Academic journal article The Australian Journal of Politics and History

Western Australia: January to June 2008

Academic journal article The Australian Journal of Politics and History

Western Australia: January to June 2008

Article excerpt

Western Australians began 2008 with the expectation of a continuing economic boom before a serious gas explosion on the North West shelf early in June, combined with high international oil prices and a bear stock market gave pause for thought. There was a change of leadership in the Liberal party in this period and both major parties experienced a bumpy pre-selection process and a range of unwanted distractions ahead of a forecast early election. By 27 June 2008 Newspoll indicated a ten per cent slip in the Liberal Party's primary vote from its 2007 high of 41 per cent, with Labor maintaining its 2005 electoral victory point of 42 per cent. The Greens (WA) improved their standing with a jump to 16 per cent and in two-party-preferred terms Labor led the Liberal party by 54 to 46 per cent. Once again the reports of the Corruption and Crime Commission (CCC) featured prominently in the state's political affairs and by the end of the period under review, no fewer than three long-serving members of the parliamentary Liberal party and one Labor member had defected to the cross benches of the lower house to join a growing band of independents whose numbers had swelled from two to seven since the commencement of the thirty-seventh Parliament in 2005.

Parties, Parliament and the Corruption and Crime Commission

The phrase "the yuck-factor" was coined by the media early in 2008 to describe some incidents that called into question the behaviour of some prominent members of parliament. In early January the then Deputy Leader of the Liberal Party Troy Buswell faced allegations that, in October 2007, he snapped open the bra-strap of a Labor staff member as he performed a "party-trick" in the Speaker's chambers during a late night sitting of the House. The ensuing media focus was fuelled by footage of Buswell apparently intoxicated during a division in the house on that evening.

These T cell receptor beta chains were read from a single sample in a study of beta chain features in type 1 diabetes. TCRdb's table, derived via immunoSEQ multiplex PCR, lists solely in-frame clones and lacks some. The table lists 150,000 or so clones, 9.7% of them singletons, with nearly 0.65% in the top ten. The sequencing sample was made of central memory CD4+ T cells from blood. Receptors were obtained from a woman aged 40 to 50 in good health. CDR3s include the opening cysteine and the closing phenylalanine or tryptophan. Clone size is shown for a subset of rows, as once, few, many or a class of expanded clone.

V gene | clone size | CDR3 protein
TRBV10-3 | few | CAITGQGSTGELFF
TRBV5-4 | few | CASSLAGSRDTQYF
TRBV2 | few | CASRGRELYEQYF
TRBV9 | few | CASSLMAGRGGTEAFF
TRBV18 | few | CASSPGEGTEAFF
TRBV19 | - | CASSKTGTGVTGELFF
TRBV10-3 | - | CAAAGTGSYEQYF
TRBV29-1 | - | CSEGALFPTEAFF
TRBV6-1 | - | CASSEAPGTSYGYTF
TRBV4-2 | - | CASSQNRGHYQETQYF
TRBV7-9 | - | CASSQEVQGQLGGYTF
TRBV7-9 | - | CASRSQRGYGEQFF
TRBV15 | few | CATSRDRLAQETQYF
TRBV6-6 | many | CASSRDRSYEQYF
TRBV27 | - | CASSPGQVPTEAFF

Notwithstanding Buswell's actions, moves were afoot within the party to oust leader Paul Omodei, who had consistently rated poorly in polls throughout his two year tenure as leader, and replace him with Buswell, who was considered a talented parliamentary performer in spite of his antics. A spill motion moved in the party room on 17 January saw Buswell defeat shadow Justice spokesperson Rob Johnson by seventeen votes to ten. Johnson had nominated following Omodei's last-minute decision to withdraw from the contest. Prior to the meeting Carine Liberal Member of the Legislative Assembly (MLA) Katie Hodson-Thomas announced she would be leaving politics at the next election, citing inappropriate remarks from Buswell as one reason behind her decision. A notable absentee from the ballot was Nedlands MLA Sue Walker, who had become increasingly isolated from the party in the previous twelve months, culminating in her announcement in early February to quit and stand as an Independent at the next election.

Any potential for celebration following Buswell's win was curtailed when it emerged that the Liberal party whip MLA Trevor Sprigg had died suddenly on the morning of the meeting after returning early from a family holiday to attend the ballot. Sprigg, a prominent former footballer, was first elected to the lower house seat of Murdoch in February 2005, and was succeeded by former public prosecutor and law lecturer Christian Porter (thirty-seven), son of the former Liberal Party Director Chilla Porter, at the 23 February by-election. Porter assumed the shadow Attorney-General portfolio from newly independent Sue Walker, and was considered a potentially strong opponent to veteran parliamentary performer and Labor party heavyweight Jim McGinty.

Independent Barrister Gall Archer presented her Review of the Corruption and Crime Commission Act 2003 to the parliament on 18 March, in which she recommended, among other things, strengthening the agency's powers in relation to organised crime. The Review came down in the midst of a period in which the Parliamentary Inspector for the CCC, Malcolm McCusker QC, was publicly questioning the practices of the agency in carrying out its functions. …

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